“Confidence degrades, and incentives to enter the patent system diminish, when an appeals court takes away via collateral estoppel an aggrieved small innovator’s day in federal district court by applying a standard that is inapplicable in that federal judicial forum.” – Fair Inventing Fund
Three amici filed briefs last week in Jump Rope System’s petition asking the U.S. Supreme Court to review a U.S. Court of Appeals for the Federal Circuit (CAFC) decision upholding a Patent Trial and Appeal Board (PTAB) finding of unpatentability. Eagle Forum Education and Legal Defense Fund and the Fair Inventing Fund filed briefs in support of the jump rope company while DivX filed in support of neither party .
Jump Rope Systems, the inventor of a novel jump rope system, is petitioning the Supreme Court to clarify “whether, as a matter of federal patent law, a determination of unpatentability by the Patent Trial and Appeal Board in an inter partes review proceeding, affirmed by the Federal Circuit, has a collateral estoppel effect on patent validity in a patent infringement lawsuit in federal district court.”
The company is arguing that a 2018 CAFC decision conflicts with the Supreme Court decisions in B&B Hardware, Inc. v. Hargis Indus., 575 U.S. 138 (2015); Medtronic, Inc. v. Mirowski Family Ventures, LLC, 571 U.S. 191 (2014); and Grogan v. Garner, 498 U.S. 279 (1991).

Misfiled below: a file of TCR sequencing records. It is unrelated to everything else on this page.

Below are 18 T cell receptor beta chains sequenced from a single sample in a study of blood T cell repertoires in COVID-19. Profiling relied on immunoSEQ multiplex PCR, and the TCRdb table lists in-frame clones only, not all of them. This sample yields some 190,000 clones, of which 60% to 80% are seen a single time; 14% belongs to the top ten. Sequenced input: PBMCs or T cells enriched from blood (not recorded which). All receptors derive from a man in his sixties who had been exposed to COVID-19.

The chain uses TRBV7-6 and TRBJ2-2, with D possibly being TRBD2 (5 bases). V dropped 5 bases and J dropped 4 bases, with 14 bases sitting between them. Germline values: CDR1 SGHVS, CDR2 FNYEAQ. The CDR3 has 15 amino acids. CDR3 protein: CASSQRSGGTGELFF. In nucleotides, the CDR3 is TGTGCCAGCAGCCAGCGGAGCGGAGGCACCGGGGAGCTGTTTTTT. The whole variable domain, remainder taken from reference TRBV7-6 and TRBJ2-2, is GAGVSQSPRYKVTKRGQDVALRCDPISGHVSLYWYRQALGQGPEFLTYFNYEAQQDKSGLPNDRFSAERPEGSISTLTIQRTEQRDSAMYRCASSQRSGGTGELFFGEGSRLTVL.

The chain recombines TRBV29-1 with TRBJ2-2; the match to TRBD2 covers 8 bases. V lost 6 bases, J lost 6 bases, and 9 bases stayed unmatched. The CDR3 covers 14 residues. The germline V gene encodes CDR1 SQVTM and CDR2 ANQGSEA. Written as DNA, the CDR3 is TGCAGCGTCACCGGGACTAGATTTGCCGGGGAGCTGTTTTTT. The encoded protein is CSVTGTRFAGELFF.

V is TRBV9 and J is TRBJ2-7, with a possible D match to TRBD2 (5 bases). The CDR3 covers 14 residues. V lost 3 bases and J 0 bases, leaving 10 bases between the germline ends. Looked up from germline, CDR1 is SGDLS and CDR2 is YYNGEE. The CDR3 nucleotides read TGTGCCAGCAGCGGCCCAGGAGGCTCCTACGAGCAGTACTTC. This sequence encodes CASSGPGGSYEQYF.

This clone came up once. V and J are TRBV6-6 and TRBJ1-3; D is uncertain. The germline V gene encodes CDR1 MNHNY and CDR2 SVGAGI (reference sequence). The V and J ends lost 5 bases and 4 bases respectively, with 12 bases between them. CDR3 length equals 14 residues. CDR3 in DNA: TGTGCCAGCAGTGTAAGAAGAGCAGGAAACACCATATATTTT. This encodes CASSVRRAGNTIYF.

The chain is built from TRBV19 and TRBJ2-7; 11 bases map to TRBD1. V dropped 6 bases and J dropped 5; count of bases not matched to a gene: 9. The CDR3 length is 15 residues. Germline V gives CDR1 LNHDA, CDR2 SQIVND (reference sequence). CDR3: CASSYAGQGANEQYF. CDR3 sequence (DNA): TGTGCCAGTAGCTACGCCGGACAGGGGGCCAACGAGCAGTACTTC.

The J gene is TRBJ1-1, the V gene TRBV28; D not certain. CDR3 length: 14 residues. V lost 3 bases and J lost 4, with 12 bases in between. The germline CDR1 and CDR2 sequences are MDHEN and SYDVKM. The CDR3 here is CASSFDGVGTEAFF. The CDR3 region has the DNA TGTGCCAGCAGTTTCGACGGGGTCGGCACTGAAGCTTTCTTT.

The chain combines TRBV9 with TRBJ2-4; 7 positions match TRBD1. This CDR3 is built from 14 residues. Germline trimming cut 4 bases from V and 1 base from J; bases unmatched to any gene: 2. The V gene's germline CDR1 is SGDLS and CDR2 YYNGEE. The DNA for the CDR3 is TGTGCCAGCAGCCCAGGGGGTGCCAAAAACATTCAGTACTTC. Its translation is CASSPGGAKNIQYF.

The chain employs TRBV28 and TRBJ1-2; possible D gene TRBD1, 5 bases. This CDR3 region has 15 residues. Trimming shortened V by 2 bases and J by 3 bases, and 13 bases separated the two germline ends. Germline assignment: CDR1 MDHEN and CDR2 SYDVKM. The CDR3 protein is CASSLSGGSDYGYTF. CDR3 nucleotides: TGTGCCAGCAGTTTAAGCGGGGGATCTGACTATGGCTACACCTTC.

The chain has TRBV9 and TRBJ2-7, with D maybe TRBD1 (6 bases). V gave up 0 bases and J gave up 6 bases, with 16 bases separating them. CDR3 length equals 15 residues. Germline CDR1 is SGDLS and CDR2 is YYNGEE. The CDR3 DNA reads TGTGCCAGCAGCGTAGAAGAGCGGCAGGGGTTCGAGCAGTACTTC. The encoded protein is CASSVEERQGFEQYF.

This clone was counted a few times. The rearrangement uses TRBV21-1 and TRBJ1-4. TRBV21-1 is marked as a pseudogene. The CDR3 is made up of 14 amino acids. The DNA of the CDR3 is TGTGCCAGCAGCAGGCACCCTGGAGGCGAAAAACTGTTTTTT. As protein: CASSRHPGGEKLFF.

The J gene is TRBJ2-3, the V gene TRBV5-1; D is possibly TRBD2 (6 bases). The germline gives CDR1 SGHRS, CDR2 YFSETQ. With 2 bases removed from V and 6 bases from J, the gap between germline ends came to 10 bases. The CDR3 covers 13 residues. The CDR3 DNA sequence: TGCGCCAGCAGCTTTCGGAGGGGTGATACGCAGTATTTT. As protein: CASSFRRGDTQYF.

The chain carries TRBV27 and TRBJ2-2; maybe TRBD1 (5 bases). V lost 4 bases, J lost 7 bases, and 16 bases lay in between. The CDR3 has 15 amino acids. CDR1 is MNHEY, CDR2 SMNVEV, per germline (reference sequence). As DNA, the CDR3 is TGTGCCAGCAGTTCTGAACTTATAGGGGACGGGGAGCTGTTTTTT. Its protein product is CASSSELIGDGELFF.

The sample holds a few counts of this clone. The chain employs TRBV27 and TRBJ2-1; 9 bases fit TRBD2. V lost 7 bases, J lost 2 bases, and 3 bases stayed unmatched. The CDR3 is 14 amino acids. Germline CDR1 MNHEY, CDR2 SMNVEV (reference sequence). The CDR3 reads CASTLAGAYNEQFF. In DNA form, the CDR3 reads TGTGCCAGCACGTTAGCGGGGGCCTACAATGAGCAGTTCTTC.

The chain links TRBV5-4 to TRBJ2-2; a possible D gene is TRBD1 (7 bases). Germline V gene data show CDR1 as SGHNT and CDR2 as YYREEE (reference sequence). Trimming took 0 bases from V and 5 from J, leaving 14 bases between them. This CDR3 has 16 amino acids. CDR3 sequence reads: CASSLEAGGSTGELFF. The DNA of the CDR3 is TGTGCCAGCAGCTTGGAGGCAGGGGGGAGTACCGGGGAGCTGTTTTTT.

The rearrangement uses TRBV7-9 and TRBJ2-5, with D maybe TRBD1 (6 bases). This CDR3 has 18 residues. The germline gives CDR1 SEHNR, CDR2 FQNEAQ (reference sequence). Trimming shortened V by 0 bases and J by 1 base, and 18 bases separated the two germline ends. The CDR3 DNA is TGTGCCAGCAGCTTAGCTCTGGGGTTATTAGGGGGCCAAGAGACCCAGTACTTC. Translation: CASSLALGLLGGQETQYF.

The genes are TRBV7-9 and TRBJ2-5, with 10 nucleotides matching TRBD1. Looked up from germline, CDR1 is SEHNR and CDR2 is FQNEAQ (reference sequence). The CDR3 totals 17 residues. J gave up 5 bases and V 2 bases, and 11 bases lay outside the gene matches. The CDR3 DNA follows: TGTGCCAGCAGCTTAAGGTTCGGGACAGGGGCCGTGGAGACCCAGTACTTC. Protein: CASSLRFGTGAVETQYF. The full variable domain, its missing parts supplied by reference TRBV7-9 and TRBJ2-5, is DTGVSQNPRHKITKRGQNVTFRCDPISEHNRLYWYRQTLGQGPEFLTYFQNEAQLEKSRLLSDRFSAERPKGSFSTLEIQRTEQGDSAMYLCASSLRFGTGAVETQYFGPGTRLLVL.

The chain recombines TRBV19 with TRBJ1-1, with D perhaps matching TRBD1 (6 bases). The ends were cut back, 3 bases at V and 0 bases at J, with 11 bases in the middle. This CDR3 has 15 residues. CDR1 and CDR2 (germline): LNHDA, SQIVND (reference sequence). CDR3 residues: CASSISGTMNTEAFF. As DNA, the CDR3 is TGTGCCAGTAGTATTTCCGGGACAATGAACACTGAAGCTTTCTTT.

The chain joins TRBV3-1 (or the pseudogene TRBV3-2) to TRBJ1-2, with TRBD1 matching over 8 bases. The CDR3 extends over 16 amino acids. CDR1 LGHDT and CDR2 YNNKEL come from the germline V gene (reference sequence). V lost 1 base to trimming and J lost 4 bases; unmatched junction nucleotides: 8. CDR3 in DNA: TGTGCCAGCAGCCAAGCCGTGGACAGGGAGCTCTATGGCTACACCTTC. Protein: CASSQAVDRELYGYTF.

Molly Metz, the Colorado inventor behind Jump Rope Systems, told IPWatchdog in June of this year about her precision speed jump rope handle and her experience with the PTAB invalidating her patents.
Both Eagle Forum and Fair Inventing Fund argued in their briefs that the CAFC’s ruling in Metz’s case is detrimental to American innovation and patent rights.
In Eagle Forum’s brief, they wrote, “this case presents a separation-of-powers violation that further erodes patent rights, and thereby decreases the incentives for innovation on which the United States economy depends for continued prosperity.”
In 2018, Metz filed a patent infringement suit against Rogue Fitness. However, after Rogue filed a petition for inter partes review (IPR), the PTAB invalidated Metz’s jump rope handle patent. The CAFC upheld the PTAB’s ruling and now the case is being heard in front of the Supreme Court.